Well, that introduced in sharp contrast to the way we had been compelled allthrough the '20's to play down anything even remotely suggestive of liberal arts, to play down! We weren't supposed to have liberal arts but here we have liberal arts given to us by The State Board of Higher Education. Two phases, a lower division the same kind of lower division work that they were supposed to have at University of Oregon and on the other campuses and a degree granting School of Science offering baccalaureate and advanced degrees up to the Dr. of Philosophy. Well, I had done that part of my duty but it was really quite a 90:00contribution to Oregon State as such that if I had been clumsy or had manipulated to the damage of Oregon State might have been sort of submerged. This perhaps ought not to be on this tape. You can blue pencil it when you come to it. A designing University of Oregon editor might have handled things differently to our damage but I did have that advantage and, of course, Oregon State did a lot in lending me for this what was essentially a system function 91:00and I did it in terms with the system. Anyway, I think, that was one reason the fact that I kind of distinguished myself as an able editor of this unified catalog, which was a big, not only a big book but a big job. I think, that along with other things, I trust, that caused Phi Kappa Phi to elect me to membership and that encouraged ire. I felt I was being recognized. Well, in the spring of 1936, right in the middle of the depression, Stanford I had begun to think about graduate work. I had graduated at Minnesota in 1916 and I had done no graduate work. 20 years had gone by but I began to think maybe I should. I'm being taken as an authority talking to The Administrative Council 92:00made up of deans as if I had something to say to them and maybe I'd better prepare myself so I can kind of feel as if I'm equipped to talk to them, Or, fit myself. Make myself a real curriculum authority if I'm talking about curriculum as if I were an authority, I should make myself an authority.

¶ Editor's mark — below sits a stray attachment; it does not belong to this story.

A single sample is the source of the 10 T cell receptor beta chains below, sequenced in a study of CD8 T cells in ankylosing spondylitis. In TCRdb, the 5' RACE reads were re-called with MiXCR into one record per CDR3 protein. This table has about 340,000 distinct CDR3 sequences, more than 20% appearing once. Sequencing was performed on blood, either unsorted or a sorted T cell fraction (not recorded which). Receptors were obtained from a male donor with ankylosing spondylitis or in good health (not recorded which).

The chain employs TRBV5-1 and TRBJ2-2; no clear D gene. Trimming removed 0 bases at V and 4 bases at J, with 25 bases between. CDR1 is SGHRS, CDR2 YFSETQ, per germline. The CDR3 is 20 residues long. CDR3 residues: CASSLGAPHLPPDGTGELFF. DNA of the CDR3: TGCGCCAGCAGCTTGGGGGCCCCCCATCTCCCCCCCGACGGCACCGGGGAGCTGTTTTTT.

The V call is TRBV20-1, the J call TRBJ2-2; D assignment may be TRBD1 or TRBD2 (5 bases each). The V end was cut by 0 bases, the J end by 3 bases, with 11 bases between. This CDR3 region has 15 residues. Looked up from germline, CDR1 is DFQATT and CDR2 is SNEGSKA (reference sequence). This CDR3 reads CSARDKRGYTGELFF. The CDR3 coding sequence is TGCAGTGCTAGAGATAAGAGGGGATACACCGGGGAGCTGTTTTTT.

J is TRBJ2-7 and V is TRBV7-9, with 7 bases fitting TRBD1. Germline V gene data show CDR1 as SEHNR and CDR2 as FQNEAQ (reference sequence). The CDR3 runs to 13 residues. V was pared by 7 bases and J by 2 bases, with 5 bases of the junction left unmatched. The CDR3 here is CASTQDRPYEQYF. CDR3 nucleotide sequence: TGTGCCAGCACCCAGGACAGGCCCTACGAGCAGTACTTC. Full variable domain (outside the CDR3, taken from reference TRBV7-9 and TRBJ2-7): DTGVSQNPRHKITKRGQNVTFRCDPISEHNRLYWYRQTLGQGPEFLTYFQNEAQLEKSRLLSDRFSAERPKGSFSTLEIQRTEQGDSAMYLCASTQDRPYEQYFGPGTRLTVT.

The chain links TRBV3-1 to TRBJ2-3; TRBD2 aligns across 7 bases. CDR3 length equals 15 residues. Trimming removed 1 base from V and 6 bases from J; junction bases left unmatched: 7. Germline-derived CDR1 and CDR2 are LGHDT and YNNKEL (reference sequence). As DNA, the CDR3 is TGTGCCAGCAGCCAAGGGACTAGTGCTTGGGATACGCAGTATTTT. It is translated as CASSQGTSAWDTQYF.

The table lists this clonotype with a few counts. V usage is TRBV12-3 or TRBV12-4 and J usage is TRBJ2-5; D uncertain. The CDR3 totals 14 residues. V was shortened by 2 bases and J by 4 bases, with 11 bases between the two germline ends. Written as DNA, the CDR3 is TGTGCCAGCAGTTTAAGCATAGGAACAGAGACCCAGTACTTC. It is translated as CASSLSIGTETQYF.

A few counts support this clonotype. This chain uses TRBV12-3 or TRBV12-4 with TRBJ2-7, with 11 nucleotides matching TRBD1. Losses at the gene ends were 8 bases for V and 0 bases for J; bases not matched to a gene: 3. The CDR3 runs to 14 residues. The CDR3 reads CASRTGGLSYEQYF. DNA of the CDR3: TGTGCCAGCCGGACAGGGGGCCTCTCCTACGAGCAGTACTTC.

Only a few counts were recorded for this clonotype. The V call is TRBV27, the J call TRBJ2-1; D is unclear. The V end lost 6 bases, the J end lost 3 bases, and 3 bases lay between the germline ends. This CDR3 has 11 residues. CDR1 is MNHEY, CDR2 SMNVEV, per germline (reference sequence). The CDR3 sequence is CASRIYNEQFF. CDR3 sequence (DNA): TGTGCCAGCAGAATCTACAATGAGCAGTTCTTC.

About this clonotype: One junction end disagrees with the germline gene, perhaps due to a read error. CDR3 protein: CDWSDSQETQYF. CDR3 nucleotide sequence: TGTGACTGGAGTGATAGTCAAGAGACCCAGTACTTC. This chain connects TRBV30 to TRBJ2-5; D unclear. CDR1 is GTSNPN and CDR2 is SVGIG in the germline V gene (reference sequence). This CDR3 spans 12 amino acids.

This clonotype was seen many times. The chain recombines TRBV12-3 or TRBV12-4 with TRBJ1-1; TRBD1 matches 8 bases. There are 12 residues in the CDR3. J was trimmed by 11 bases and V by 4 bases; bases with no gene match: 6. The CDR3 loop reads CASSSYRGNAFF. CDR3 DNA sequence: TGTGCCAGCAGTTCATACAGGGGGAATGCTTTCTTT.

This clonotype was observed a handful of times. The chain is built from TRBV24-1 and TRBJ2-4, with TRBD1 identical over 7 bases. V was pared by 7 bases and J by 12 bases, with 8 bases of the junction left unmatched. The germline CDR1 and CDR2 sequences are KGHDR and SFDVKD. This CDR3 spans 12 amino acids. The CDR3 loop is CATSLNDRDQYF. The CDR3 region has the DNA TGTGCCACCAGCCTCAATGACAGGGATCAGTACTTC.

And Stanford, in that spring, announced a one week conference at Stanford oncurriculum and guidance. It was in the general field of curriculum and guidance but that word curriculum attracted my notice and I thought, well, maybe I could go to that. It happened that at that time I was a veteran of World War 93:00I and there had been talk for about a decade and a half, you know about what was called a soldier's bonus. To give a bonus to the veterans of World War I and, of course, it wasn't an easy thing to do and the whole country was in a depression. But, they finally did vote a bonus to World War I veterans. I presume in 1936 partly because they desperately needed some help. They were in the depression like everybody else and it wasn't much but you got a little more if you, for the time you spent overseas and about half of my time when I was in uniform was in France, so I got a little pocket money. That bonus and it 94:00would be enough...